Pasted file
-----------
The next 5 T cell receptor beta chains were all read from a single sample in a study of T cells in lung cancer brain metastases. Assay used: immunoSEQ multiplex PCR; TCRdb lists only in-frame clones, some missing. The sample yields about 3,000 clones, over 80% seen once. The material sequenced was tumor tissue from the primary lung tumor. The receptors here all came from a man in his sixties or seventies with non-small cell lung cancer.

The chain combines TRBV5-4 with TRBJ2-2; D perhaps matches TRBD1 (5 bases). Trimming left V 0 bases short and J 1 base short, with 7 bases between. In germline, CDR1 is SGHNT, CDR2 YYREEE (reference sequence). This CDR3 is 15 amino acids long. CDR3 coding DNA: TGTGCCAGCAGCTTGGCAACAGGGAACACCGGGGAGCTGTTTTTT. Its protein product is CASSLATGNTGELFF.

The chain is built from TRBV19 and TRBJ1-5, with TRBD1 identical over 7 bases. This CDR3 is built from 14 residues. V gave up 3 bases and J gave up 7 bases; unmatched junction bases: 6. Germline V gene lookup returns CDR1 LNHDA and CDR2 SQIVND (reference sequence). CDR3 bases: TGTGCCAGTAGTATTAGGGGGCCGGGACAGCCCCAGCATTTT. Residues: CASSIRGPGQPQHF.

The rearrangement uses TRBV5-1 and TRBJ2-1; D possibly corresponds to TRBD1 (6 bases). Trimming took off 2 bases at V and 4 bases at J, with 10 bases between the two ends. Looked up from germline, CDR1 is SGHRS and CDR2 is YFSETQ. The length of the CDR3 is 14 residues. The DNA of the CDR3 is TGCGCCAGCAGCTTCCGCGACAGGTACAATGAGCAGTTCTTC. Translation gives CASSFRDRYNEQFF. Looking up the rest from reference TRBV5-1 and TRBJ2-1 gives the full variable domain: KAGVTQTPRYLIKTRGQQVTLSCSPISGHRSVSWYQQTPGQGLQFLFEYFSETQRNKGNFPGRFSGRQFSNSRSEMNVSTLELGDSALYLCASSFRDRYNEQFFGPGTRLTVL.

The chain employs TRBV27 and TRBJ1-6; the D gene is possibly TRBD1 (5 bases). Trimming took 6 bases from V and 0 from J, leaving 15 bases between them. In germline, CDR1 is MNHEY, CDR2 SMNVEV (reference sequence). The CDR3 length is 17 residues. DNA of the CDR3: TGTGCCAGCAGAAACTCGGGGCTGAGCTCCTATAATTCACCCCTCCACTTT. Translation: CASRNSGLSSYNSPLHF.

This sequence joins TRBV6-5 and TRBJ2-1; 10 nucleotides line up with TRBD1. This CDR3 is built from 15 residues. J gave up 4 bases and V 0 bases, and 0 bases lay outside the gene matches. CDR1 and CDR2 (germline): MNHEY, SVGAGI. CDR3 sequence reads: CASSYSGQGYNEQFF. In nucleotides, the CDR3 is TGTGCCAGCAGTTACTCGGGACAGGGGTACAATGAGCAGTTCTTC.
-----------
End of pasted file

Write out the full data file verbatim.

The next 5 T cell receptor beta chains were all read from a single sample in a study of T cells in lung cancer brain metastases. Assay used: immunoSEQ multiplex PCR; TCRdb lists only in-frame clones, some missing. The sample yields about 3,000 clones, over 80% seen once. The material sequenced was tumor tissue from the primary lung tumor. The receptors here all came from a man in his sixties or seventies with non-small cell lung cancer.

The chain combines TRBV5-4 with TRBJ2-2; D perhaps matches TRBD1 (5 bases). Trimming left V 0 bases short and J 1 base short, with 7 bases between. In germline, CDR1 is SGHNT, CDR2 YYREEE (reference sequence). This CDR3 is 15 amino acids long. CDR3 coding DNA: TGTGCCAGCAGCTTGGCAACAGGGAACACCGGGGAGCTGTTTTTT. Its protein product is CASSLATGNTGELFF.

The chain is built from TRBV19 and TRBJ1-5, with TRBD1 identical over 7 bases. This CDR3 is built from 14 residues. V gave up 3 bases and J gave up 7 bases; unmatched junction bases: 6. Germline V gene lookup returns CDR1 LNHDA and CDR2 SQIVND (reference sequence). CDR3 bases: TGTGCCAGTAGTATTAGGGGGCCGGGACAGCCCCAGCATTTT. Residues: CASSIRGPGQPQHF.

The rearrangement uses TRBV5-1 and TRBJ2-1; D possibly corresponds to TRBD1 (6 bases). Trimming took off 2 bases at V and 4 bases at J, with 10 bases between the two ends. Looked up from germline, CDR1 is SGHRS and CDR2 is YFSETQ. The length of the CDR3 is 14 residues. The DNA of the CDR3 is TGCGCCAGCAGCTTCCGCGACAGGTACAATGAGCAGTTCTTC. Translation gives CASSFRDRYNEQFF. Looking up the rest from reference TRBV5-1 and TRBJ2-1 gives the full variable domain: KAGVTQTPRYLIKTRGQQVTLSCSPISGHRSVSWYQQTPGQGLQFLFEYFSETQRNKGNFPGRFSGRQFSNSRSEMNVSTLELGDSALYLCASSFRDRYNEQFFGPGTRLTVL.

The chain employs TRBV27 and TRBJ1-6; the D gene is possibly TRBD1 (5 bases). Trimming took 6 bases from V and 0 from J, leaving 15 bases between them. In germline, CDR1 is MNHEY, CDR2 SMNVEV (reference sequence). The CDR3 length is 17 residues. DNA of the CDR3: TGTGCCAGCAGAAACTCGGGGCTGAGCTCCTATAATTCACCCCTCCACTTT. Translation: CASRNSGLSSYNSPLHF.

This sequence joins TRBV6-5 and TRBJ2-1; 10 nucleotides line up with TRBD1. This CDR3 is built from 15 residues. J gave up 4 bases and V 0 bases, and 0 bases lay outside the gene matches. CDR1 and CDR2 (germline): MNHEY, SVGAGI. CDR3 sequence reads: CASSYSGQGYNEQFF. In nucleotides, the CDR3 is TGTGCCAGCAGTTACTCGGGACAGGGGTACAATGAGCAGTTCTTC.